I recently watched a TED video of Philip Zimbardo’s “The Psychology of Evil”, where he delves into the question “What makes a person good or evil?”. He brings up the subject of the released photos of American soldiers torturing Iraqis and his own account of the Stanford Prison Experiment. Zimbardo’s talk centers on the point that people are not necessarily good or evil, it is the circumstance they are placed under that determines their action.
In the video, Zimbardo asks the audience “Would you electrocute a prisoner if Hitler asked you to?”. Of course, my immediate response (in my head) was “Absolutely NOT!”, but then a thought came to my mind: “What does Hitler have against me that would make me do it” and “Would I do it?”. Even though my immediate response was a “No”, I found myself wondering if that reply would change if, say Hitler was holding my family hostage and would kill them unless I do what he says. It all depends on the circumstance.
A few days ago I was at my friend’s house and as I was showing her a clip of Key and Peele’s “Make-a-Wish” video, I was just thinking the boy in the video is absolutely evil. I was especially disturbed by his expression around the 2:56 mark after Dr. Gupta screamed at Liam. There’s just a split second when I thought I saw this smug, in-your-face look that was unsettling to me. It seemed like Liam was taunting Dr. Gupta, and coming from a patient, that’s not something one in Liam’s situation should do. Even though the video was just a sketch, it really made me wonder about the nature of good and evil.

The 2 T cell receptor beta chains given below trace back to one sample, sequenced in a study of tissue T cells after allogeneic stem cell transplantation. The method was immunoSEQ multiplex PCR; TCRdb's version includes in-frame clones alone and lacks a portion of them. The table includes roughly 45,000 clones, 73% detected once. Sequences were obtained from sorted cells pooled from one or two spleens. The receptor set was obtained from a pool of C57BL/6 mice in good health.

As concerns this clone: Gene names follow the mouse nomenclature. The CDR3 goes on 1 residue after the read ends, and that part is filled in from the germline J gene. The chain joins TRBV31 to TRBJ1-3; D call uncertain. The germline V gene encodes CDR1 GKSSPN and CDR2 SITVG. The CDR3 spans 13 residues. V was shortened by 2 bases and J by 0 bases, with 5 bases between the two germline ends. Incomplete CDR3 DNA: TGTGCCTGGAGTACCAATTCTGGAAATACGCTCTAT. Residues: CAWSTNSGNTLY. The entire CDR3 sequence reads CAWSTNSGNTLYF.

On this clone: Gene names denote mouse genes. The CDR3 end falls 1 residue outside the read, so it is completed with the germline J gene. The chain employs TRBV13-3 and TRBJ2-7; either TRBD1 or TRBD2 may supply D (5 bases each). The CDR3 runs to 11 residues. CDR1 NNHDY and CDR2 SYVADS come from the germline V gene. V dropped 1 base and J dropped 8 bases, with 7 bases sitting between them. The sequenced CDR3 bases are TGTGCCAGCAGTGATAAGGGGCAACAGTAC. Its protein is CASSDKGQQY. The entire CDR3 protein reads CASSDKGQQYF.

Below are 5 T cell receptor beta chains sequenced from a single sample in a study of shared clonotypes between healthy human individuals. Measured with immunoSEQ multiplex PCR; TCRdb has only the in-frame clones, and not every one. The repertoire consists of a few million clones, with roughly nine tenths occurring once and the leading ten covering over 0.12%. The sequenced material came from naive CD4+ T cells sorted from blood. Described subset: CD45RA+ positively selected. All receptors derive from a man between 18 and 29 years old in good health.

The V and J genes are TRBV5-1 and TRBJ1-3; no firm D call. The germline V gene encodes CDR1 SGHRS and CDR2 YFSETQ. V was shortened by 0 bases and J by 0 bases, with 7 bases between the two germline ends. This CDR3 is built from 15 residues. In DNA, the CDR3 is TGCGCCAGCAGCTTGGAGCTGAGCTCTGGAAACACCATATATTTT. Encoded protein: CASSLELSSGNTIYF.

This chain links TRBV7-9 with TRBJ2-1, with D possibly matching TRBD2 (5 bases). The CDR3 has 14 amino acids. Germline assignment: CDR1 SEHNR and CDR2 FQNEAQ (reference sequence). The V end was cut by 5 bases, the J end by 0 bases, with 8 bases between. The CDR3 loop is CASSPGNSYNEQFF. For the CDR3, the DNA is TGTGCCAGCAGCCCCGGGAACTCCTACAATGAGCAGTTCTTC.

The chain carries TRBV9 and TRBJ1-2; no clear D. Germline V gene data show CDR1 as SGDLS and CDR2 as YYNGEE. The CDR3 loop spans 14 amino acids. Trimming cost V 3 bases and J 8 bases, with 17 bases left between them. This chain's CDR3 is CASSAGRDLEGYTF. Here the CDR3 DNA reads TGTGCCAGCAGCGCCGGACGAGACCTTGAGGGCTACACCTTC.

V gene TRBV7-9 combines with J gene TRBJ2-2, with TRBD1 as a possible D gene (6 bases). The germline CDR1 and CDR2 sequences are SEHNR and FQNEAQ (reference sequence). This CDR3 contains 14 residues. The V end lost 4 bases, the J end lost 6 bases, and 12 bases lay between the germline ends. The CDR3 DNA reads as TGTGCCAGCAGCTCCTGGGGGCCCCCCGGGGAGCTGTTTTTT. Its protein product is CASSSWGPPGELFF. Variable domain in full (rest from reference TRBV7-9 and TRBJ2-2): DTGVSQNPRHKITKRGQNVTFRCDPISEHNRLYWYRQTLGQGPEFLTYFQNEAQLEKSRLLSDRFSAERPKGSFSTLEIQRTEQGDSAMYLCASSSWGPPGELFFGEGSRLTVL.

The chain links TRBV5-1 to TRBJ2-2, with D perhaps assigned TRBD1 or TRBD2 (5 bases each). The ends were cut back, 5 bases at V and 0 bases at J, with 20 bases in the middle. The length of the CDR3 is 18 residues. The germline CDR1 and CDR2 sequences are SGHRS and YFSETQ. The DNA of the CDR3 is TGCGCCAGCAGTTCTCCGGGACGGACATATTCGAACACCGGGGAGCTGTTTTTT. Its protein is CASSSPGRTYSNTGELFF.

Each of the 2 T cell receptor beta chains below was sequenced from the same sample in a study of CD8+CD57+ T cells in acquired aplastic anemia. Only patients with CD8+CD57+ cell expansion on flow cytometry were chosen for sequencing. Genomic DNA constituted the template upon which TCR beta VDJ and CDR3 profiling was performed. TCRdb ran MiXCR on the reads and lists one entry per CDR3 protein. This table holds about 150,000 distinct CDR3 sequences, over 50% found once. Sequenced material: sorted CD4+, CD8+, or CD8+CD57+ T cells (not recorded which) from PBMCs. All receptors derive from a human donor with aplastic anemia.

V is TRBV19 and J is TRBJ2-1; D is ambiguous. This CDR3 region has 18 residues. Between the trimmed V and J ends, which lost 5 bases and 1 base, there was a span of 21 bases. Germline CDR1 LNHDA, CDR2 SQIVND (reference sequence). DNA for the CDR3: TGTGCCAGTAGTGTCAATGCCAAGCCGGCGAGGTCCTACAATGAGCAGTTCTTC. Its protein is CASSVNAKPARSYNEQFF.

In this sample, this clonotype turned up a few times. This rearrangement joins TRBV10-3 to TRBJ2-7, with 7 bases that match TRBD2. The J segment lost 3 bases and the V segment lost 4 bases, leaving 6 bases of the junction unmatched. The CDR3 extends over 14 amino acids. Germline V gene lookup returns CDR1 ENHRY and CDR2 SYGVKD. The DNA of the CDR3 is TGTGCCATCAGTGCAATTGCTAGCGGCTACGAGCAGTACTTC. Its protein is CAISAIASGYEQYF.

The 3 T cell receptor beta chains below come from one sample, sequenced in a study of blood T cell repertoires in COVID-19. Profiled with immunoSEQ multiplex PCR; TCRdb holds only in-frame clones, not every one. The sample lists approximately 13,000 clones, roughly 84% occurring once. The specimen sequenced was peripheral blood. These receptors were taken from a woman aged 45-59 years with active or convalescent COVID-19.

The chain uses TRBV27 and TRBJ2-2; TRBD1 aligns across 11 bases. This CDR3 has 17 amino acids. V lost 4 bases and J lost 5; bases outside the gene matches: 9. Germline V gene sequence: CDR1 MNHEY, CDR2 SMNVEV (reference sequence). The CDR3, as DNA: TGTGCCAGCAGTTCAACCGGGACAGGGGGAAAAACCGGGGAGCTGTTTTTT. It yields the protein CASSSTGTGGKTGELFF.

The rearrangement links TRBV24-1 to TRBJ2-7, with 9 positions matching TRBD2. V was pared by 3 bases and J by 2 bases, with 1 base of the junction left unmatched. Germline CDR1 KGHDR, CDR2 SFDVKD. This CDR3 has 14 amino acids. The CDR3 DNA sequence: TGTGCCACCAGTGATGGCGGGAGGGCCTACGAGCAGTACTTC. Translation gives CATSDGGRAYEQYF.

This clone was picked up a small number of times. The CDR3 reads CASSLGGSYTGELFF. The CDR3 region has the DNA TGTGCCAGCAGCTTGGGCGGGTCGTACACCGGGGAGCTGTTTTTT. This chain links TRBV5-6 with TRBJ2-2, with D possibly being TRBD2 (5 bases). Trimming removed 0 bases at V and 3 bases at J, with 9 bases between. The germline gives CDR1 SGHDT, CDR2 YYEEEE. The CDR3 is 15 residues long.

Last year in my history class, we briefly talked about Thomas Hobbes, who believed that people, by nature, are bad and cannot be trusted to govern themselves. Hobbes believed that left alone to themselves, humans are selfish creatures who will put their self-interests before others, which is why democracy would never work. We then learned about Jean Jacques Rousseau, who believed the opposite, that people are good by nature. After the day we learned this, I found myself going back to Rousseau and Hobbes’s beliefs. I would agree with one of them in math and then agreed with the other one in English. I finally decided to agree with Hobbes. I thought that people are bad by nature, but most people are good people. I think that today’s society values goodness more than bad. We are admired when we help an elderly woman cross the street while those who just robbed the store are criminals. People like fitting in so in order to fit in with a society that values goodness, people suppress their bad nature, which is why we often hear of criminals using the line “I don’t know what happened”, “I don’t know what came over me”. Although there are circumstances when I see a headline in the news that for sure, must be evil (ex. most child rapist headlines), I think that people are good but their nature is bad.
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